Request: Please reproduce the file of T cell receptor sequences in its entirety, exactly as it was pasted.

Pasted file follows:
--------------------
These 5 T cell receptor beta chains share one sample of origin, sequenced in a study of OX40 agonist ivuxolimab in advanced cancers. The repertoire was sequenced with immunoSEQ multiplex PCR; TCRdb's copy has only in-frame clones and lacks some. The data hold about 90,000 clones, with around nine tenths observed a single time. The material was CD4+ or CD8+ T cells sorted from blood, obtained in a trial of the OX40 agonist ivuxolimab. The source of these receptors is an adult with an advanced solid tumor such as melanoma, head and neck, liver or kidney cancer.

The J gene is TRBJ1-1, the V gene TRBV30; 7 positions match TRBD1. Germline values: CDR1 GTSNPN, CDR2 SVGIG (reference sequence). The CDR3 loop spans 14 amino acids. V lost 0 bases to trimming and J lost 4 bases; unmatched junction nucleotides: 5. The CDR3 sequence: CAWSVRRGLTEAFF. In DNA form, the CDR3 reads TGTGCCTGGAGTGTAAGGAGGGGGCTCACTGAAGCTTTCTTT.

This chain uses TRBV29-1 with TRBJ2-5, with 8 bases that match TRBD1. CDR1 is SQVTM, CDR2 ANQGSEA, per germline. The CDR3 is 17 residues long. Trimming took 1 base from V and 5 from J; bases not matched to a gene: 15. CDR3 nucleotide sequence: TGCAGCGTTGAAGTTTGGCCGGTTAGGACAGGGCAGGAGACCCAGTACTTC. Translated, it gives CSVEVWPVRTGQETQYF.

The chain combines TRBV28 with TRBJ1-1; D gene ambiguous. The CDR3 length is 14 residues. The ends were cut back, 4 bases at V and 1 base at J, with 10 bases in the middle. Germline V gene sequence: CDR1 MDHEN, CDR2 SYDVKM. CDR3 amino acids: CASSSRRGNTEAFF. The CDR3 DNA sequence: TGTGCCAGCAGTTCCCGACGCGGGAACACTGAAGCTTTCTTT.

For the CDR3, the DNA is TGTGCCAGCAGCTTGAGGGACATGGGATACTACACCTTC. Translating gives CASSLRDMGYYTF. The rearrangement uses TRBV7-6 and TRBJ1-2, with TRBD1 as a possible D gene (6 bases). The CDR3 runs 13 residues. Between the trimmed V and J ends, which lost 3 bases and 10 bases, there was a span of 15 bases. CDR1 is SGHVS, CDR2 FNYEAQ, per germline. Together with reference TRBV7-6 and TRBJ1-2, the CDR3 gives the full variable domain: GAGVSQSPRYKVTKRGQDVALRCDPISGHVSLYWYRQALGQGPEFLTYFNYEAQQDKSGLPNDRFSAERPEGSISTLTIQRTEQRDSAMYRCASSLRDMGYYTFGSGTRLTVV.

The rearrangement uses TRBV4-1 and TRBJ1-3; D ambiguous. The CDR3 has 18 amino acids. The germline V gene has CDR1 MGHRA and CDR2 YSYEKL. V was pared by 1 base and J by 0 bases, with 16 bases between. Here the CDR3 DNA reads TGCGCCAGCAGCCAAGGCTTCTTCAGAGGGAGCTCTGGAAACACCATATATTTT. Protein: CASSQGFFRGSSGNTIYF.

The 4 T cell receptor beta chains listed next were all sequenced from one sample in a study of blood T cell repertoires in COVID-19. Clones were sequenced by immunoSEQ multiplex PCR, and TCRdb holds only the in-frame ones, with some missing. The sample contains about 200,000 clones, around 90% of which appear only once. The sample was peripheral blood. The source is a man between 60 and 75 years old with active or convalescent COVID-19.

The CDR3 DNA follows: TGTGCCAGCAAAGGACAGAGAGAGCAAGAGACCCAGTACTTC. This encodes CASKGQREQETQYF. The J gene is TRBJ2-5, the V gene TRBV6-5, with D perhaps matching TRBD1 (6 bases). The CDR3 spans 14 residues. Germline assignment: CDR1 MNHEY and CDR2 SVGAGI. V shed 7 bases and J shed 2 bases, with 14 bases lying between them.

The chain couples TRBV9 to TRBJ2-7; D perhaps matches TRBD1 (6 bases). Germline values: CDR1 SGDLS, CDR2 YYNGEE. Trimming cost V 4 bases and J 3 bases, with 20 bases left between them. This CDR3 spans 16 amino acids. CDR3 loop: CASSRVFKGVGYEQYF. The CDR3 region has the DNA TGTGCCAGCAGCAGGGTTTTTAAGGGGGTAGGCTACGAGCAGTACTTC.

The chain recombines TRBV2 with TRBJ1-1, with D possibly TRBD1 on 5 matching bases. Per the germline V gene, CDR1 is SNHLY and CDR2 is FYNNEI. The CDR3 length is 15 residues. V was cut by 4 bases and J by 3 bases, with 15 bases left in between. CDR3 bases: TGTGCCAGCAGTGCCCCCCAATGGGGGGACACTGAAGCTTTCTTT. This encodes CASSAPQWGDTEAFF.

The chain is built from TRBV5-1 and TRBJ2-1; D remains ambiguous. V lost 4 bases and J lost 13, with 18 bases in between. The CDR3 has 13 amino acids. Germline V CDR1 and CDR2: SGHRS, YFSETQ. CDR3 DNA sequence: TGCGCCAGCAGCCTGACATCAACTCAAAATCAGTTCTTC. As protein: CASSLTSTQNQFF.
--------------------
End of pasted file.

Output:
These 5 T cell receptor beta chains share one sample of origin, sequenced in a study of OX40 agonist ivuxolimab in advanced cancers. The repertoire was sequenced with immunoSEQ multiplex PCR; TCRdb's copy has only in-frame clones and lacks some. The data hold about 90,000 clones, with around nine tenths observed a single time. The material was CD4+ or CD8+ T cells sorted from blood, obtained in a trial of the OX40 agonist ivuxolimab. The source of these receptors is an adult with an advanced solid tumor such as melanoma, head and neck, liver or kidney cancer.

The J gene is TRBJ1-1, the V gene TRBV30; 7 positions match TRBD1. Germline values: CDR1 GTSNPN, CDR2 SVGIG (reference sequence). The CDR3 loop spans 14 amino acids. V lost 0 bases to trimming and J lost 4 bases; unmatched junction nucleotides: 5. The CDR3 sequence: CAWSVRRGLTEAFF. In DNA form, the CDR3 reads TGTGCCTGGAGTGTAAGGAGGGGGCTCACTGAAGCTTTCTTT.

This chain uses TRBV29-1 with TRBJ2-5, with 8 bases that match TRBD1. CDR1 is SQVTM, CDR2 ANQGSEA, per germline. The CDR3 is 17 residues long. Trimming took 1 base from V and 5 from J; bases not matched to a gene: 15. CDR3 nucleotide sequence: TGCAGCGTTGAAGTTTGGCCGGTTAGGACAGGGCAGGAGACCCAGTACTTC. Translated, it gives CSVEVWPVRTGQETQYF.

The chain combines TRBV28 with TRBJ1-1; D gene ambiguous. The CDR3 length is 14 residues. The ends were cut back, 4 bases at V and 1 base at J, with 10 bases in the middle. Germline V gene sequence: CDR1 MDHEN, CDR2 SYDVKM. CDR3 amino acids: CASSSRRGNTEAFF. The CDR3 DNA sequence: TGTGCCAGCAGTTCCCGACGCGGGAACACTGAAGCTTTCTTT.

For the CDR3, the DNA is TGTGCCAGCAGCTTGAGGGACATGGGATACTACACCTTC. Translating gives CASSLRDMGYYTF. The rearrangement uses TRBV7-6 and TRBJ1-2, with TRBD1 as a possible D gene (6 bases). The CDR3 runs 13 residues. Between the trimmed V and J ends, which lost 3 bases and 10 bases, there was a span of 15 bases. CDR1 is SGHVS, CDR2 FNYEAQ, per germline. Together with reference TRBV7-6 and TRBJ1-2, the CDR3 gives the full variable domain: GAGVSQSPRYKVTKRGQDVALRCDPISGHVSLYWYRQALGQGPEFLTYFNYEAQQDKSGLPNDRFSAERPEGSISTLTIQRTEQRDSAMYRCASSLRDMGYYTFGSGTRLTVV.

The rearrangement uses TRBV4-1 and TRBJ1-3; D ambiguous. The CDR3 has 18 amino acids. The germline V gene has CDR1 MGHRA and CDR2 YSYEKL. V was pared by 1 base and J by 0 bases, with 16 bases between. Here the CDR3 DNA reads TGCGCCAGCAGCCAAGGCTTCTTCAGAGGGAGCTCTGGAAACACCATATATTTT. Protein: CASSQGFFRGSSGNTIYF.

The 4 T cell receptor beta chains listed next were all sequenced from one sample in a study of blood T cell repertoires in COVID-19. Clones were sequenced by immunoSEQ multiplex PCR, and TCRdb holds only the in-frame ones, with some missing. The sample contains about 200,000 clones, around 90% of which appear only once. The sample was peripheral blood. The source is a man between 60 and 75 years old with active or convalescent COVID-19.

The CDR3 DNA follows: TGTGCCAGCAAAGGACAGAGAGAGCAAGAGACCCAGTACTTC. This encodes CASKGQREQETQYF. The J gene is TRBJ2-5, the V gene TRBV6-5, with D perhaps matching TRBD1 (6 bases). The CDR3 spans 14 residues. Germline assignment: CDR1 MNHEY and CDR2 SVGAGI. V shed 7 bases and J shed 2 bases, with 14 bases lying between them.

The chain couples TRBV9 to TRBJ2-7; D perhaps matches TRBD1 (6 bases). Germline values: CDR1 SGDLS, CDR2 YYNGEE. Trimming cost V 4 bases and J 3 bases, with 20 bases left between them. This CDR3 spans 16 amino acids. CDR3 loop: CASSRVFKGVGYEQYF. The CDR3 region has the DNA TGTGCCAGCAGCAGGGTTTTTAAGGGGGTAGGCTACGAGCAGTACTTC.

The chain recombines TRBV2 with TRBJ1-1, with D possibly TRBD1 on 5 matching bases. Per the germline V gene, CDR1 is SNHLY and CDR2 is FYNNEI. The CDR3 length is 15 residues. V was cut by 4 bases and J by 3 bases, with 15 bases left in between. CDR3 bases: TGTGCCAGCAGTGCCCCCCAATGGGGGGACACTGAAGCTTTCTTT. This encodes CASSAPQWGDTEAFF.

The chain is built from TRBV5-1 and TRBJ2-1; D remains ambiguous. V lost 4 bases and J lost 13, with 18 bases in between. The CDR3 has 13 amino acids. Germline V CDR1 and CDR2: SGHRS, YFSETQ. CDR3 DNA sequence: TGCGCCAGCAGCCTGACATCAACTCAAAATCAGTTCTTC. As protein: CASSLTSTQNQFF.